Going into 2019 one of the biggest names for prospects was Keston Hiura. Drafted in the first round out of Cal, he mashed in the 2 ½ seasons he played in the MiLB. When he was called up mid season that year he was hitting .329/.407/.681 with 19 home runs. Keston kept it going in the majors that year hitting .303/.368/.570 with 19 home runs. The future was bright. Then he just bottomed out in 2020 and 2021. He lead the majors in strikeouts in 2020 while hitting 13 home runs. In 2021 his average dropped and he only hit 4 home runs in 44 less at-bats. What the stats don’t tell you is his mother was battling cancer during that time. Anyone would be expected to struggle at work with that weight around their neck. I continue to pull for her complete recovery and can’t wait to see if he returns to form… If he does he will rocket up this list. Here’s to both! (Sam Wirsching)

36. Jesus Aguilar, Miami Marlins (Age: 31, Previous Rankings: 31)

Where did Jesus Aguilar come from last year? After an all-star year with Milwaukee in 2018 he looked lost at the plate in 2019 splitting the season between the Brewers and Tampa Bay. Claimed off of waivers by the Marlins for the shortened 2020 season all he has done is hit for Miami the past two seasons. So what changed? I just think he has bad luck in 2019. His k-rate has dropped every year since 2017 and the two years with the Marlins have been under 20%. I am hoping at 31 he has a couple more years of good production under his belt. (Sam Wirsching)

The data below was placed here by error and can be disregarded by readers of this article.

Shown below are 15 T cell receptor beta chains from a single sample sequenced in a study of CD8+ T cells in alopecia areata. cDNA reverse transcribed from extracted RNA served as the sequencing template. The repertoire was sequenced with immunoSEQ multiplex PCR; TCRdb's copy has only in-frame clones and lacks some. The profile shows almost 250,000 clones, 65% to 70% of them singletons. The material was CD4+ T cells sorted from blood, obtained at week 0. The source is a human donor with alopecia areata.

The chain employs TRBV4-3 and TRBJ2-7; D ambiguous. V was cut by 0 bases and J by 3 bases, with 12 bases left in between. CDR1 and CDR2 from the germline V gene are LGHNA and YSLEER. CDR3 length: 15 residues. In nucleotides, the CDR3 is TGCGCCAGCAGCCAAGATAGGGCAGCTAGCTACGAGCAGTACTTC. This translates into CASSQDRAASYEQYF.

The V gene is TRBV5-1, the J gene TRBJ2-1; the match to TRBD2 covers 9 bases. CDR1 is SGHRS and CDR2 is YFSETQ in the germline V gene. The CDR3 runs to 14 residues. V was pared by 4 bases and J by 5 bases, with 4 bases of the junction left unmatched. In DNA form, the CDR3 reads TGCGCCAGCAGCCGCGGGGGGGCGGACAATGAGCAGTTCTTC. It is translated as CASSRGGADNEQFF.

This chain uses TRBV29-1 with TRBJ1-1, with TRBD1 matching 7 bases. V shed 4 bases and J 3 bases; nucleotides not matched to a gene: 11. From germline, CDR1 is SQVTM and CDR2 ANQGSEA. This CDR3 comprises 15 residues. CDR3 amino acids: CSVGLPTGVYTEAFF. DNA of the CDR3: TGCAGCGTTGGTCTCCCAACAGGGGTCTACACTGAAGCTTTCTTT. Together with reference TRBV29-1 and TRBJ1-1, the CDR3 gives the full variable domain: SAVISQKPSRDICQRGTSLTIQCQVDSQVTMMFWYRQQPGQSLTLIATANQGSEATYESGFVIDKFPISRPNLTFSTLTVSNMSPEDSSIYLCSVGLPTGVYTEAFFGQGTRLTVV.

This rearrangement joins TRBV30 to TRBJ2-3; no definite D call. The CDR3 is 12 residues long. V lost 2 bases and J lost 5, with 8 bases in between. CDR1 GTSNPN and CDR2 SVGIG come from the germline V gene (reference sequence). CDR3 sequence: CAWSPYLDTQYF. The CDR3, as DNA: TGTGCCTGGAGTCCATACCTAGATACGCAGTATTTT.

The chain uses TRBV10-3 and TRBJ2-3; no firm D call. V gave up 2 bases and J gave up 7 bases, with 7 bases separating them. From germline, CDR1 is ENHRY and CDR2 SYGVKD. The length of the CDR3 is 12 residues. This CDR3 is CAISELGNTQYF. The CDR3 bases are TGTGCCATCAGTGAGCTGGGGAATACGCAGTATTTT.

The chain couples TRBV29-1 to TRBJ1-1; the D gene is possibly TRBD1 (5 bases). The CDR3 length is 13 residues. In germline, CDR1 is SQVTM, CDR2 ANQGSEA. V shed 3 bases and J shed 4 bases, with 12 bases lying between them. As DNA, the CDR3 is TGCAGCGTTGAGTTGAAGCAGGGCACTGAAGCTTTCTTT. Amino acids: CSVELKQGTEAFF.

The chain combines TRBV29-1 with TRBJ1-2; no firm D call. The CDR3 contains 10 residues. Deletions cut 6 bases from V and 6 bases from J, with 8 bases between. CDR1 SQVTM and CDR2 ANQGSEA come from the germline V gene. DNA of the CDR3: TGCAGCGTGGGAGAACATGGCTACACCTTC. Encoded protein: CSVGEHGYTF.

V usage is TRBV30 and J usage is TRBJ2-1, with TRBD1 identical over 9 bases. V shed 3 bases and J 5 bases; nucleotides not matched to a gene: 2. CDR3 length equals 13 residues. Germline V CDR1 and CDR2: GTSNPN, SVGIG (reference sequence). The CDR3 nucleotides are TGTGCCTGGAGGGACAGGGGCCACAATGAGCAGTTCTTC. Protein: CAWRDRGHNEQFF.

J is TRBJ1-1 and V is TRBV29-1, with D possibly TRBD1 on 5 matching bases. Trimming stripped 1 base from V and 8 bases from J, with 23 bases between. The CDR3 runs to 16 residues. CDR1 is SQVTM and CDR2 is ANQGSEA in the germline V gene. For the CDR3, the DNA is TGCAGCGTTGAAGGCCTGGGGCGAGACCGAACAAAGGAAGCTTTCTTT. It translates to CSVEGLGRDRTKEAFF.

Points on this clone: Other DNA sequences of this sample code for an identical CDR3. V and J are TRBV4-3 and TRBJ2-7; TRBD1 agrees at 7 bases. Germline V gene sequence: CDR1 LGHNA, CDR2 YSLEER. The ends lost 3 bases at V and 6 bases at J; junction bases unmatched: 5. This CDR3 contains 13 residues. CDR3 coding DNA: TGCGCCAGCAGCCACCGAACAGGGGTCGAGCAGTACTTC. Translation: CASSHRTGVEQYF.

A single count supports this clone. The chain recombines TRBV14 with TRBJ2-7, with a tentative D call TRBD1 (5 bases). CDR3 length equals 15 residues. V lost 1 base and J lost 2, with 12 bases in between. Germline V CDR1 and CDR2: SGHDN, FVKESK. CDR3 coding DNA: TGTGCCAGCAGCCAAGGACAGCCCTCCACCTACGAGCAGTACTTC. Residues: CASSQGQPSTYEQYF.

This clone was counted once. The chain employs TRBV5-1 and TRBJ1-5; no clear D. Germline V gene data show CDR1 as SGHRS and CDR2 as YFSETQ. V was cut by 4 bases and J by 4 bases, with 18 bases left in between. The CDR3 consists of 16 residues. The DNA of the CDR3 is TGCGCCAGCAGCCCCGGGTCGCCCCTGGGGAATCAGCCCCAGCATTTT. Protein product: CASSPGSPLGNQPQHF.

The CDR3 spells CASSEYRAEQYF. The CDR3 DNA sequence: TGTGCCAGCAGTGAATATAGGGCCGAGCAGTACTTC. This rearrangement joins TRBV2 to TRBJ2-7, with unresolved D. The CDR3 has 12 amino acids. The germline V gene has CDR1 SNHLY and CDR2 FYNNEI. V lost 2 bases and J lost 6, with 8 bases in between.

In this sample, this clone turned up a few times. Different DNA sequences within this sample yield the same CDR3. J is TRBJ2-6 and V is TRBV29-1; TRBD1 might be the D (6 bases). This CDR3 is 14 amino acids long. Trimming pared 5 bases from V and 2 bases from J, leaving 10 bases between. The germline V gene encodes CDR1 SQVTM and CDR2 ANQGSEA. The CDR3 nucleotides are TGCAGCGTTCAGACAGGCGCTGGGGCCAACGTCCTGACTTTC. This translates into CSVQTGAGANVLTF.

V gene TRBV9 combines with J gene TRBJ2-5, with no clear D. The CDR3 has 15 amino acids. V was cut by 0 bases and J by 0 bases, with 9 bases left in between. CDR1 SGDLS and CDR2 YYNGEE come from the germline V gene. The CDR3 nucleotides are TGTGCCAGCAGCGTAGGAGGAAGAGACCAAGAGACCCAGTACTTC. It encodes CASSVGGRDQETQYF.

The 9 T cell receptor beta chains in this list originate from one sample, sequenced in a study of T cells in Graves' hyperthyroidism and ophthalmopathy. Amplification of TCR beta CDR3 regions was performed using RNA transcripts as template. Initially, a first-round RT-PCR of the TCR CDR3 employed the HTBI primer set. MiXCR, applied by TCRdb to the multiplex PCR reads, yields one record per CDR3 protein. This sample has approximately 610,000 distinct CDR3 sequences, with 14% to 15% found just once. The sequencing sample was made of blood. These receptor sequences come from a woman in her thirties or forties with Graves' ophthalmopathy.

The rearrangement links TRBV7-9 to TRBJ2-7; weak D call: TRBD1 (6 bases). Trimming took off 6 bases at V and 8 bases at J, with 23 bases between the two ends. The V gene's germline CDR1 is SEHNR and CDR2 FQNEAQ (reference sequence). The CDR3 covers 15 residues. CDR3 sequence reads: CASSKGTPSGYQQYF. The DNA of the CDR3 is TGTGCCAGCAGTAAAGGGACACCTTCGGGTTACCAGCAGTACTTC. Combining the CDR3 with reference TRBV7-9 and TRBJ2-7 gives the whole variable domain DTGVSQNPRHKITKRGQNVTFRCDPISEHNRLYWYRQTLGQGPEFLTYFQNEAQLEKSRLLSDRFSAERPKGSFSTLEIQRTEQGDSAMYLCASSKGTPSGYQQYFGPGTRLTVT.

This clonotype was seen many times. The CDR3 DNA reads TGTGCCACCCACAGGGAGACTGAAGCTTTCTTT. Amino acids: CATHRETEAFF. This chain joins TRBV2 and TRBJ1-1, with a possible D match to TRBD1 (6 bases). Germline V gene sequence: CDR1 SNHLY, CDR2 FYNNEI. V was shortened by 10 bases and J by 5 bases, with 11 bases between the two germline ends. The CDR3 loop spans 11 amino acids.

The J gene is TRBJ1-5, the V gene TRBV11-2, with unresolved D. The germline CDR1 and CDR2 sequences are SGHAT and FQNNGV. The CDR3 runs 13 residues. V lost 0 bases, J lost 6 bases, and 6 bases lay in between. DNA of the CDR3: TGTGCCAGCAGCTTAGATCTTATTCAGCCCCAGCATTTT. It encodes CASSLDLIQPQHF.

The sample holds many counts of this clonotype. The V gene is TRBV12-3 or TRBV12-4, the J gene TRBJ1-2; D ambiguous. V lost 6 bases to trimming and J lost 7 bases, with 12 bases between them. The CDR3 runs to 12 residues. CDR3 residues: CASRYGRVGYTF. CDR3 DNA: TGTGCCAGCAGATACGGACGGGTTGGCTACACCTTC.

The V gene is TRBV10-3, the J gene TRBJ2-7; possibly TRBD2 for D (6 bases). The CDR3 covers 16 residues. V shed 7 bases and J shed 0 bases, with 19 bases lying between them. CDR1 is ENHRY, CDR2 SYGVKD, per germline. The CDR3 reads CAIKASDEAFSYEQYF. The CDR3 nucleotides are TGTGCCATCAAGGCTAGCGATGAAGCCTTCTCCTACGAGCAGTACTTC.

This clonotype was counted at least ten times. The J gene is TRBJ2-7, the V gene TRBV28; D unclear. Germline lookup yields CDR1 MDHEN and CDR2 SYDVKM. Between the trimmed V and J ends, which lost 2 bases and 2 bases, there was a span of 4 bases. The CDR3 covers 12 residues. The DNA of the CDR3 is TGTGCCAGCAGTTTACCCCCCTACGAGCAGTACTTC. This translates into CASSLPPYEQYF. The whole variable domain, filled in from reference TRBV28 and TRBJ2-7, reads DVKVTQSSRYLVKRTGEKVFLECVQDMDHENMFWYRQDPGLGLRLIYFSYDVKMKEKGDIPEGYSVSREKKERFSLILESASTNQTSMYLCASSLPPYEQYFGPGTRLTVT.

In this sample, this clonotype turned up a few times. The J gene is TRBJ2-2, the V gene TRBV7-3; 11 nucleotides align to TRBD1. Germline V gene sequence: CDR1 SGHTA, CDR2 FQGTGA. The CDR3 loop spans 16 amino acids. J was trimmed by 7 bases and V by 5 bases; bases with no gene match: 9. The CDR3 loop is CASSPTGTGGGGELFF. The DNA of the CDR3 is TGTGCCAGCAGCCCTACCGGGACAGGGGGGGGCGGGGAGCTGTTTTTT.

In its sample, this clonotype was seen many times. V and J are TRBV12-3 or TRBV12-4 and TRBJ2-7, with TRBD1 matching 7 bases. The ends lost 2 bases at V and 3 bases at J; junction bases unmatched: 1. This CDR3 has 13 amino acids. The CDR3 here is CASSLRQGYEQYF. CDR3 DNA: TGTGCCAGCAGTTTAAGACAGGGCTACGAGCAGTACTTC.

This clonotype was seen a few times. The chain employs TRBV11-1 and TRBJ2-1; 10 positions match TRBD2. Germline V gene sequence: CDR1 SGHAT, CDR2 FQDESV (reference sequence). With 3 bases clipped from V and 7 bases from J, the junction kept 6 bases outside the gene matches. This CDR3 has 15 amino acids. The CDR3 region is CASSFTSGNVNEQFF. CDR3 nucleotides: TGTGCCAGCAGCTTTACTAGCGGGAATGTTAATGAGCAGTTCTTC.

37. Eric Hosmer, San Diego Padres (Age: 32, Previous Rankings: 17)

It is hard to remove Eric Hosmer the player from Eric Hosmer the dude that got the bag of money from the Padres. Without the contract he is a league average bat with a below average glove the past four years. With it, he is one of the worst 1B in the MLB for the money spent. He doesn’t strike out a lot. His exit velocity has remained stable in San Diego. That’s good. But Eric is terrible in the field, and without adding significant value at the plate, that contract will be the only reason he should be rostered (Sam Wirsching)

38. Michael Toglia, Colorado Rockies (Age: 23, Previous Rankings: 27)

Michael Toglia’s best years were at UCLA where he was named All PAC-12 first team two consecutive years in a row. Drafted by Colorado 23rd overall there was a lot of shine on that rising star. But ever since then he has struggled to find himself at the plate in the minors hitting .233/.342/.454 with 312 home runs and 11 steals. Playing for the Rockies, I have no idea what his path to playing time in the majors will be (the Rockies don’t seem to know what to do with prospects) but if he can adjust to the pitching, he can walk, has some speed, and doesn’t have a lot of internal competition at the position. I like dreaming on prospects so I will keep an eye on him. Plus how many 1B steal bases? (Sam Wirsching)

39. Carlos Santana (Age: 35, Previous Rankings: 33)

Carlos Santana has played in the MLB for 12 years and as far as I can tell has always been among the league lead for walks. Going over his numbers I wonder why I have been so low on him in the past. Maybe my brain gets confused with his name sake and so I can’t adjust, I just haven’t given him the recognition he deserves over all. It would seem the last two years are what I thought his whole career would have looked like. A lot of patience and discipline at the plate and not much more. At 35 he might have another good season in him, however I think his best years are behind him, just like his name sake.  (Sam WIrsching)

40. Aaron Sabato (Age: 22, Previous Rankings: 25)